Once at the antenna base, Saladin notes traces of rubbed away rust on the hatch's hinges. He surveys the many gaps and recesses scattered through the field of debris around him, awaiting an ambush from one of them. When none appear, Saladin scoffs, as if offended, and spins the hatch wheel until it thuds loudly and drops open.
Saladin recoils as putrid odor floods his nose. He takes the axe from his back and sets it aflame. Flickering illumination scatters shadows throughout the dark hatchway. The room is of moderate size, mostly buried beneath encroaching nature. It appears to be the remnants of a control tower erected to bridge a communicational divide. Several preserved slogans in long-dead languages line the interior walls, their meanings lost on him.
"Anyone?" he asks.
"Carbon levels suggest a handful of recent inhabitants, some decomposition, but electrical interference is scrambling my readings."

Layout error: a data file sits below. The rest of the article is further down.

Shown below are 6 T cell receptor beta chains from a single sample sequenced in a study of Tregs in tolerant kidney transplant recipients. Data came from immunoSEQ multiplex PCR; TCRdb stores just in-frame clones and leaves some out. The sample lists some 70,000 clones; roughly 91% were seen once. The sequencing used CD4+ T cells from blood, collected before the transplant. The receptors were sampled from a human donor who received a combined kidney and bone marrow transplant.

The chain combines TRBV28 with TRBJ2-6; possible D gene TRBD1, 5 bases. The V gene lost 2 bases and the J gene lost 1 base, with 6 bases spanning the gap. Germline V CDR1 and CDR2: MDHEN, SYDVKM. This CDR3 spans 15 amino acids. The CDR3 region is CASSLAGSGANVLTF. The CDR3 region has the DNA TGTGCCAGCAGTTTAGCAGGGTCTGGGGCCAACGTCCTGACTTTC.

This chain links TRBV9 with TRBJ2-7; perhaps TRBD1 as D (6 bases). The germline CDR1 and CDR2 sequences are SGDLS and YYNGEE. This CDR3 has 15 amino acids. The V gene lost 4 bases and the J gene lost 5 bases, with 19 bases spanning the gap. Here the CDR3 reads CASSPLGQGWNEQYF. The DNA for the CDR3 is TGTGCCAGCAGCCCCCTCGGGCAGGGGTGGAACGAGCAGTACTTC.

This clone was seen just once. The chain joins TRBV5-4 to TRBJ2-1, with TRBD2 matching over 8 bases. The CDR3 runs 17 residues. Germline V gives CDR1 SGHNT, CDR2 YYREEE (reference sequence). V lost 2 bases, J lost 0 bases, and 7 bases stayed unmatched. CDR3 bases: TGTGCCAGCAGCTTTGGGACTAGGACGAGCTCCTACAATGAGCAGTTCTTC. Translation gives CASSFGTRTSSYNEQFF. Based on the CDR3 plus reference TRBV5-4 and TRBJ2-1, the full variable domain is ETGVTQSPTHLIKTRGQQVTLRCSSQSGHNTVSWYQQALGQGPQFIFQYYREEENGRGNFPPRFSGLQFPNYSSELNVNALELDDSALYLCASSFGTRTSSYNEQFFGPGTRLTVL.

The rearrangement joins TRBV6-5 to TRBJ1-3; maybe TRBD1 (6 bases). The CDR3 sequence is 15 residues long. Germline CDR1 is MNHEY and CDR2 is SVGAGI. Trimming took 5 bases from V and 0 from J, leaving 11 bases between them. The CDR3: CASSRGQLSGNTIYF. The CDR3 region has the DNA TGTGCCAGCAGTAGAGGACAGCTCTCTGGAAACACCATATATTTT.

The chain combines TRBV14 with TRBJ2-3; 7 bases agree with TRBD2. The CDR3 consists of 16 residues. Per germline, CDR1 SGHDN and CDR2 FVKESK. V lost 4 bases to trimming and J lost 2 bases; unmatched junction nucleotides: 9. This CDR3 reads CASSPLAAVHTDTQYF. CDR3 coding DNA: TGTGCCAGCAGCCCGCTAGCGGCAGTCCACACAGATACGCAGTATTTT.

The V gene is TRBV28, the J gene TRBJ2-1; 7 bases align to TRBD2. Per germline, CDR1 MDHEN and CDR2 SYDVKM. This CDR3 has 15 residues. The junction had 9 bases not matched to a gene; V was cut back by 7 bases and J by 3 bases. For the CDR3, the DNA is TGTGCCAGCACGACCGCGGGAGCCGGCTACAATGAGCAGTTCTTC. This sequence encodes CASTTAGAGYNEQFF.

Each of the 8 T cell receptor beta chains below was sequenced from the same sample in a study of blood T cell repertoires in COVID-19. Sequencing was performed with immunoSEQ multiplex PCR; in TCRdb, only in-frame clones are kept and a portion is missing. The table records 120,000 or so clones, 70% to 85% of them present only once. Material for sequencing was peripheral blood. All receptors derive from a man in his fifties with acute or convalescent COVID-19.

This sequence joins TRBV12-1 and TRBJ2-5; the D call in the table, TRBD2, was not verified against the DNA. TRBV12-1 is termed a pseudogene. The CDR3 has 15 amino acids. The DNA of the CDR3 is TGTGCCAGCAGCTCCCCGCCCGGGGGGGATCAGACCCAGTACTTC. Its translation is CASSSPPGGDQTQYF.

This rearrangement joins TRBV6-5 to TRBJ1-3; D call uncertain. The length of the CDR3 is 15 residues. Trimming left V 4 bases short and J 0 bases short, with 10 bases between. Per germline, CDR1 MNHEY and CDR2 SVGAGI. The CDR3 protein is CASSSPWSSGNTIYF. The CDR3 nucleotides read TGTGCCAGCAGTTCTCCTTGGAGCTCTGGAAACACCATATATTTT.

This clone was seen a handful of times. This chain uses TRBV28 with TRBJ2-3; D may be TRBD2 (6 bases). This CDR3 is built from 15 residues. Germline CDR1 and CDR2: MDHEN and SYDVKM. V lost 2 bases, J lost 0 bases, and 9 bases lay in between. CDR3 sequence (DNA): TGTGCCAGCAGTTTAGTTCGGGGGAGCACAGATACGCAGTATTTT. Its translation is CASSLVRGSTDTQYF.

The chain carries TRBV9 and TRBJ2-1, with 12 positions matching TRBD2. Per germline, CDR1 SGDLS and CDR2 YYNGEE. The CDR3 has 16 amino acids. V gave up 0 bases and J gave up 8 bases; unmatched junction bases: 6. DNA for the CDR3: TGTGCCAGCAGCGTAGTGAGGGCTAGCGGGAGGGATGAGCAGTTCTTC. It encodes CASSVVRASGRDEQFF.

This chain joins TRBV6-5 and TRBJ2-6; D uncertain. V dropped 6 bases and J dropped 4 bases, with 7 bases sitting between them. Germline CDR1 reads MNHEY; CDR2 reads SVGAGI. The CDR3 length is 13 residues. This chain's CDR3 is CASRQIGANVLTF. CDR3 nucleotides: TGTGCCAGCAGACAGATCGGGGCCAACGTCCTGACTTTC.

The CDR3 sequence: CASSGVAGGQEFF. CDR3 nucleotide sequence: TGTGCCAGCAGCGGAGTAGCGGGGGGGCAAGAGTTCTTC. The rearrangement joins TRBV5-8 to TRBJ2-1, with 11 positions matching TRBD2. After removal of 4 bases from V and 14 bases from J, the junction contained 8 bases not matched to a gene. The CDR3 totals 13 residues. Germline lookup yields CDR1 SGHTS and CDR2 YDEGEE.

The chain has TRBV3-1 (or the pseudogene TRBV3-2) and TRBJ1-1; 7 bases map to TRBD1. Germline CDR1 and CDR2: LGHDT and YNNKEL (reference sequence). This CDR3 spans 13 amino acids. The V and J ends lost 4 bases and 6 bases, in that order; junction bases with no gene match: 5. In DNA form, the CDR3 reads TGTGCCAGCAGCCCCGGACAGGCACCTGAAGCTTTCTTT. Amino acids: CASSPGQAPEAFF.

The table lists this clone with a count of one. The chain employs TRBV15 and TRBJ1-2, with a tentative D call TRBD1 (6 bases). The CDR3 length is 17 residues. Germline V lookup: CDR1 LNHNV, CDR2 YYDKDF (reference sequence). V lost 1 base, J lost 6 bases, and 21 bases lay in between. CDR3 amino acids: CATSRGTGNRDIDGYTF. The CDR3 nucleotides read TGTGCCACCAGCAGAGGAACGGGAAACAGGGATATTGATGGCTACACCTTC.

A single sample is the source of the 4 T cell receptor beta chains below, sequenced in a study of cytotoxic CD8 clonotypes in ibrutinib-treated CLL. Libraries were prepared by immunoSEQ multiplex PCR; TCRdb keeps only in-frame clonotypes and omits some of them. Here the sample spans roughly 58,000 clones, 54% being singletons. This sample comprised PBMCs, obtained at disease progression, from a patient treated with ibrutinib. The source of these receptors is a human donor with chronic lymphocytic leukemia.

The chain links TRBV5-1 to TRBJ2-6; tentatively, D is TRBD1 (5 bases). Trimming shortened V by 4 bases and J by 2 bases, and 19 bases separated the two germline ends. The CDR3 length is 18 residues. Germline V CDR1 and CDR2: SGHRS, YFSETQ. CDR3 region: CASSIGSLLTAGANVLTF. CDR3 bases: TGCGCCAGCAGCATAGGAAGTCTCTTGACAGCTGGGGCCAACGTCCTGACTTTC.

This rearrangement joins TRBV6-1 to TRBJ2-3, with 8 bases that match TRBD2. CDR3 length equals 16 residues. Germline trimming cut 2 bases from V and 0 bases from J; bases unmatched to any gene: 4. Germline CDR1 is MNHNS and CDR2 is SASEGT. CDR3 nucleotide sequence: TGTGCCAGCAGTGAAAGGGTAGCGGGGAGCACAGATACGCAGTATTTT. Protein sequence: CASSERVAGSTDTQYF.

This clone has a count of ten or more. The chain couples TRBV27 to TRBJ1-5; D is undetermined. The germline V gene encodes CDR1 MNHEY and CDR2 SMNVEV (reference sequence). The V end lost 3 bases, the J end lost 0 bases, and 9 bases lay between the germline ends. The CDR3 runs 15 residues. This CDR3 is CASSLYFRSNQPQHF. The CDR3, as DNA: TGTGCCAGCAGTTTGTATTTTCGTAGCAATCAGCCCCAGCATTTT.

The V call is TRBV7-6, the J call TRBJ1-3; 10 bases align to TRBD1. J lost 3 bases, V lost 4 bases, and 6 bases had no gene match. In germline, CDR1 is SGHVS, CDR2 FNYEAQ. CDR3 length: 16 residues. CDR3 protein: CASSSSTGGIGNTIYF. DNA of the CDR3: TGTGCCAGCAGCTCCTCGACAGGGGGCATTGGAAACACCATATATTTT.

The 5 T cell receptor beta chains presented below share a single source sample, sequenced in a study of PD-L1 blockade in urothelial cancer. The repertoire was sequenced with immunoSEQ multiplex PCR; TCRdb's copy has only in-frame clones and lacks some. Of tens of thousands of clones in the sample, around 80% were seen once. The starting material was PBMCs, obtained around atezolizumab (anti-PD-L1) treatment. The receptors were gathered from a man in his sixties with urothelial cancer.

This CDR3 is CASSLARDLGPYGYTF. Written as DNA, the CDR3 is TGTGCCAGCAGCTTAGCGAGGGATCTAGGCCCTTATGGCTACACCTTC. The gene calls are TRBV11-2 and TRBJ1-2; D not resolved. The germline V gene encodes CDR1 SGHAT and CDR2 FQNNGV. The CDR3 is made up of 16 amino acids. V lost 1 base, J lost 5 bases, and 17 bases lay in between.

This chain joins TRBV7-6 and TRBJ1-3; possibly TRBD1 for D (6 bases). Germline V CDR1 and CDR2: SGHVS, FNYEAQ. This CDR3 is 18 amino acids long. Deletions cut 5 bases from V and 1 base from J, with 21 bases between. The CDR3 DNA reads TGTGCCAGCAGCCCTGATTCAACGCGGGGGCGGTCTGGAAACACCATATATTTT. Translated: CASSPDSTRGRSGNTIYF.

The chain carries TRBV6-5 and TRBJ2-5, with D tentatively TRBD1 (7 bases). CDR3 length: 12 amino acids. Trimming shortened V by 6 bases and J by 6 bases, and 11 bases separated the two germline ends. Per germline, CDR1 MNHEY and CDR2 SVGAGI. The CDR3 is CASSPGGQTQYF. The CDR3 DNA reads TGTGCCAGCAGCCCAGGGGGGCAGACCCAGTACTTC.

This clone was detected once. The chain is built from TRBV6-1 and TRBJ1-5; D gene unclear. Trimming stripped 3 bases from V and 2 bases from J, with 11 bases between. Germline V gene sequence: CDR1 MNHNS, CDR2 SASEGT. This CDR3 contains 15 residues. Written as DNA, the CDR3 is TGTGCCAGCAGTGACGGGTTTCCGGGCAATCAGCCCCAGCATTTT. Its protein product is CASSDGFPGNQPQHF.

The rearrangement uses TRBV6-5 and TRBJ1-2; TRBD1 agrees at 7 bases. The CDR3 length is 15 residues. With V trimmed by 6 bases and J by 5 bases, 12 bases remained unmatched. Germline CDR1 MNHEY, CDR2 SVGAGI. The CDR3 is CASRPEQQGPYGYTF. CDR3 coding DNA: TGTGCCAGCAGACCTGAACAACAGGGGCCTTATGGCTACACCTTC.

"Old-fashioned way, then," Saladin says, slipping into the opening. His feet slam to the floor under the weight of his armor, followed by Isirah. Sudden movement catches his eye. He prepares to swing as a silhouette dashes toward him and squeals.
He snatches the pig mid-dash. It thrashes in his grasp. "Elmi," Saladin grumbles. Holding the squirming hog, he sweeps the lit axe over the room, stopping to examine a shadowed corner full of stacked garbage.
Isirah homes in on the same spot and ignites her flashlight to reveal a face—a filthy shoulder—and a gun barrel half-buried and hidden among the refuse.
"Good pig." The young girl has him at gunpoint, flatfooted. Saladin's brow furrows as he eyes his opponent: no older than fourteen, a wilder-child girl wrapped in furs and smears of dirt.
"I will put a hole in you." Her unsteady voice grapples with seldom spoken syllables. "No lie!" The scrawny girl's dim eyes and matted hair are silvered with persistent trauma.
Saladin steps forward, his massive frame overshadowing the wilder-child girl. "You're not going to kill me, girl."